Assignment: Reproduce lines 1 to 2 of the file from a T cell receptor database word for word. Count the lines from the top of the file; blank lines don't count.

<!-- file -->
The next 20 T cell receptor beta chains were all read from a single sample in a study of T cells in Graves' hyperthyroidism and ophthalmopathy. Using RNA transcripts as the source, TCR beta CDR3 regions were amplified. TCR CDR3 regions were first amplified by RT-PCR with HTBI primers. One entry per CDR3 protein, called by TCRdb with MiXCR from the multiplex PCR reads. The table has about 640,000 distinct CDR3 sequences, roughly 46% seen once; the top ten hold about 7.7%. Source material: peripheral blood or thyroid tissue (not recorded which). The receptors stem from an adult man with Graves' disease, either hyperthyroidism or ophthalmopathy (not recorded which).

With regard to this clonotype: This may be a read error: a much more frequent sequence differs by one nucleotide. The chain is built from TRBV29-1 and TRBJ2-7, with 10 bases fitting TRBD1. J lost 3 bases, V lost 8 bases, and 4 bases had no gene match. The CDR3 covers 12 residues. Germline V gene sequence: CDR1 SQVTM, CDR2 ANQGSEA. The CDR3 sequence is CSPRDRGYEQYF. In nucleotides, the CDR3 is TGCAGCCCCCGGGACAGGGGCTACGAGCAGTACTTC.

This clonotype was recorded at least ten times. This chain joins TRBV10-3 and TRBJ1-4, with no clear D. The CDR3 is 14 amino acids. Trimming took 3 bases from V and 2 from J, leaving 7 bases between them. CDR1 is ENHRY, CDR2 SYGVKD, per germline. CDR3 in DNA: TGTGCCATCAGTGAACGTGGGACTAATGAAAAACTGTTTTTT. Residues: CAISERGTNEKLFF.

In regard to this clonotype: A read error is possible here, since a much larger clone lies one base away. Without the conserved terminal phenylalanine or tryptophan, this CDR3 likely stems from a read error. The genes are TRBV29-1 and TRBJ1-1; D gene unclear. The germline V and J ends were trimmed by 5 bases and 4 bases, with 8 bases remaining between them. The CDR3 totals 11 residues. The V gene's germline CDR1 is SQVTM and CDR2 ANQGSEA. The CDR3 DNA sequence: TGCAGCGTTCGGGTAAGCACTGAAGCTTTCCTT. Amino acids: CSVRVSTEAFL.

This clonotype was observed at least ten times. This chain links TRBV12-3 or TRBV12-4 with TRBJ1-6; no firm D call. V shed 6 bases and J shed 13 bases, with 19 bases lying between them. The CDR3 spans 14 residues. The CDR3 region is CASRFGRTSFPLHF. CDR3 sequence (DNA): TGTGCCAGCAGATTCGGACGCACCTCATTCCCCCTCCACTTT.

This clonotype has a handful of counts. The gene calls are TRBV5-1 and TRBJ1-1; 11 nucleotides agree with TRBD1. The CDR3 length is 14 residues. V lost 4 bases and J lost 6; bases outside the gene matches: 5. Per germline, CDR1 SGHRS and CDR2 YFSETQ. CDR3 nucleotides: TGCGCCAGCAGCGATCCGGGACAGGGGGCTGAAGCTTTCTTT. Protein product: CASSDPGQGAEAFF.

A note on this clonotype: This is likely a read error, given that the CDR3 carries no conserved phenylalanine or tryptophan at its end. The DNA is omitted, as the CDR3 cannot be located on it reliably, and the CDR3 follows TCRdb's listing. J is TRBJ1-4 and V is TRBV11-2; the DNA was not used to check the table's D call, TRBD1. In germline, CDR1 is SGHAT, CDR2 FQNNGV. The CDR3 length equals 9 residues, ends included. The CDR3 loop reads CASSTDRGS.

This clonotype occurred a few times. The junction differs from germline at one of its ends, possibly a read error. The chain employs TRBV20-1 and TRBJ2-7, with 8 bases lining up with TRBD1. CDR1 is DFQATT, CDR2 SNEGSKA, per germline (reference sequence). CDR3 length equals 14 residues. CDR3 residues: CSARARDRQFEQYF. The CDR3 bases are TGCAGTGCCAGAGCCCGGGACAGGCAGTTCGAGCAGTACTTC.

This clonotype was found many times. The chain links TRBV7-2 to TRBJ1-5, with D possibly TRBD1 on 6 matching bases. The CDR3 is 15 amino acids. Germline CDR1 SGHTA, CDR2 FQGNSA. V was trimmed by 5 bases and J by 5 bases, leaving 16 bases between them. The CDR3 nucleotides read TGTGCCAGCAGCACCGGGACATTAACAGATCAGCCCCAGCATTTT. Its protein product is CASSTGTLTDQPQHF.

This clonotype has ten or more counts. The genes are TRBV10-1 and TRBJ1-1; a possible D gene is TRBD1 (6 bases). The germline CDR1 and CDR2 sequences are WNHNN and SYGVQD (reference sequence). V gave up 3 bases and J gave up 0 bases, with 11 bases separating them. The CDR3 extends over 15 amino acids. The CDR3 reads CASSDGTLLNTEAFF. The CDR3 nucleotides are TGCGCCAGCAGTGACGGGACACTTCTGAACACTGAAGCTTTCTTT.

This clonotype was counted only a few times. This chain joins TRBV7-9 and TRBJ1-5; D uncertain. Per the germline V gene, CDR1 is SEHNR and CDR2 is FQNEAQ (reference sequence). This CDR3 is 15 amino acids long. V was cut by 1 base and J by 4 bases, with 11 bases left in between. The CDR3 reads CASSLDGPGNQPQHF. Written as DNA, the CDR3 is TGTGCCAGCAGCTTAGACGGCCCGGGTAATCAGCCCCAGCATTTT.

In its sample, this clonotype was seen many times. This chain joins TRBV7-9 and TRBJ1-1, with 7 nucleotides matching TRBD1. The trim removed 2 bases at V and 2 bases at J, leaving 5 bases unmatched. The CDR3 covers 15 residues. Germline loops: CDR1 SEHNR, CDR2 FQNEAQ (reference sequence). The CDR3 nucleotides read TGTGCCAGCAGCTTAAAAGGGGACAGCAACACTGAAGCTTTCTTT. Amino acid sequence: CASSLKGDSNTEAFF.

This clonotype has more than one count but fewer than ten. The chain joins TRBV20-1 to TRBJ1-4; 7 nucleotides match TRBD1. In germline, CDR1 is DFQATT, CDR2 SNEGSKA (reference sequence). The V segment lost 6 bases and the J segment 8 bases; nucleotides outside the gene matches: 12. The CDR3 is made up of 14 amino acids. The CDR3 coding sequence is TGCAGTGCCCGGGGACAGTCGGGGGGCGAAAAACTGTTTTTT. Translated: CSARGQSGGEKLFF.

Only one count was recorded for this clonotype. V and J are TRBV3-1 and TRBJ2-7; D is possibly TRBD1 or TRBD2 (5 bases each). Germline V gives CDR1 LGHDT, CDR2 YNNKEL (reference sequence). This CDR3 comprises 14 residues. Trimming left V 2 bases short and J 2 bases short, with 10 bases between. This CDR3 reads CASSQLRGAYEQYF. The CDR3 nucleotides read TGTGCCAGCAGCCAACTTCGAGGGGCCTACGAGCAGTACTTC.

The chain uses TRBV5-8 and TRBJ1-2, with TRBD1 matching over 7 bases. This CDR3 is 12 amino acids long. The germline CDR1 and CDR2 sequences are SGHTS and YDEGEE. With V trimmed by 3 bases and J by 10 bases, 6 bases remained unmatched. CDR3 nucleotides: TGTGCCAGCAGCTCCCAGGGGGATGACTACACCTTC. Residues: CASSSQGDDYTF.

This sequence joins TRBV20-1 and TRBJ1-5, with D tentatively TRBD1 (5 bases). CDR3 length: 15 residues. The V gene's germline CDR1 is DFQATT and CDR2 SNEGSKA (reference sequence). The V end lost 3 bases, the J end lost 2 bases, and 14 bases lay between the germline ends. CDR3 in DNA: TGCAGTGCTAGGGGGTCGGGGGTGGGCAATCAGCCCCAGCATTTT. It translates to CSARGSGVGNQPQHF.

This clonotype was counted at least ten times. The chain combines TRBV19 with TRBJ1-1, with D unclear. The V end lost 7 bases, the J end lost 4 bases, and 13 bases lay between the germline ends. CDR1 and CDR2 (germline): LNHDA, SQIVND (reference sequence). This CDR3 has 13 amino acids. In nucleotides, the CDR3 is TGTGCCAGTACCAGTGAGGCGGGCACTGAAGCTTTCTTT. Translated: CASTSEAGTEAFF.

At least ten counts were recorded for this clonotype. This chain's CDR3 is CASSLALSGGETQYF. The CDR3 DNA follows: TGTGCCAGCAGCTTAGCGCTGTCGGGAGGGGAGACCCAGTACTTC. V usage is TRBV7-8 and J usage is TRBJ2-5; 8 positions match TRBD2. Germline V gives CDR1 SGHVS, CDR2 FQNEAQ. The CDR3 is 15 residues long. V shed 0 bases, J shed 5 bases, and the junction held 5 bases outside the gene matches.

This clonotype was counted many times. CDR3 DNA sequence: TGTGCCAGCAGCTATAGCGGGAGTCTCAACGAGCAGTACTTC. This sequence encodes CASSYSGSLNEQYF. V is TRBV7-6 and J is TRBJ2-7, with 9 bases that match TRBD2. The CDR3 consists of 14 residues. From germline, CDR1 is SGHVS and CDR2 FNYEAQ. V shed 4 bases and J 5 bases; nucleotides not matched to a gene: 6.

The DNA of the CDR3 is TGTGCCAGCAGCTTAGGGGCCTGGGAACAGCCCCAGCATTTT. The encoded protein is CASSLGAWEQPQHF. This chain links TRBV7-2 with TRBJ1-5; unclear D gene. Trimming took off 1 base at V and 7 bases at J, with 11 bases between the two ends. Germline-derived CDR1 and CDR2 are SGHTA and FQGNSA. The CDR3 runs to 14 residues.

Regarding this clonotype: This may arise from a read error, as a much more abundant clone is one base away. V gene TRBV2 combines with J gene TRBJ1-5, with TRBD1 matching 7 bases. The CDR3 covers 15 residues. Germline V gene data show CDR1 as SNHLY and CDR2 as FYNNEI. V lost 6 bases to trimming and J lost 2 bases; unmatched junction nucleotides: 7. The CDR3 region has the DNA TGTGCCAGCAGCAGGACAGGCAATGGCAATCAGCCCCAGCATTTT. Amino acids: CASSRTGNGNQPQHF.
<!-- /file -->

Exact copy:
The next 20 T cell receptor beta chains were all read from a single sample in a study of T cells in Graves' hyperthyroidism and ophthalmopathy. Using RNA transcripts as the source, TCR beta CDR3 regions were amplified. TCR CDR3 regions were first amplified by RT-PCR with HTBI primers. One entry per CDR3 protein, called by TCRdb with MiXCR from the multiplex PCR reads. The table has about 640,000 distinct CDR3 sequences, roughly 46% seen once; the top ten hold about 7.7%. Source material: peripheral blood or thyroid tissue (not recorded which). The receptors stem from an adult man with Graves' disease, either hyperthyroidism or ophthalmopathy (not recorded which).

With regard to this clonotype: This may be a read error: a much more frequent sequence differs by one nucleotide. The chain is built from TRBV29-1 and TRBJ2-7, with 10 bases fitting TRBD1. J lost 3 bases, V lost 8 bases, and 4 bases had no gene match. The CDR3 covers 12 residues. Germline V gene sequence: CDR1 SQVTM, CDR2 ANQGSEA. The CDR3 sequence is CSPRDRGYEQYF. In nucleotides, the CDR3 is TGCAGCCCCCGGGACAGGGGCTACGAGCAGTACTTC.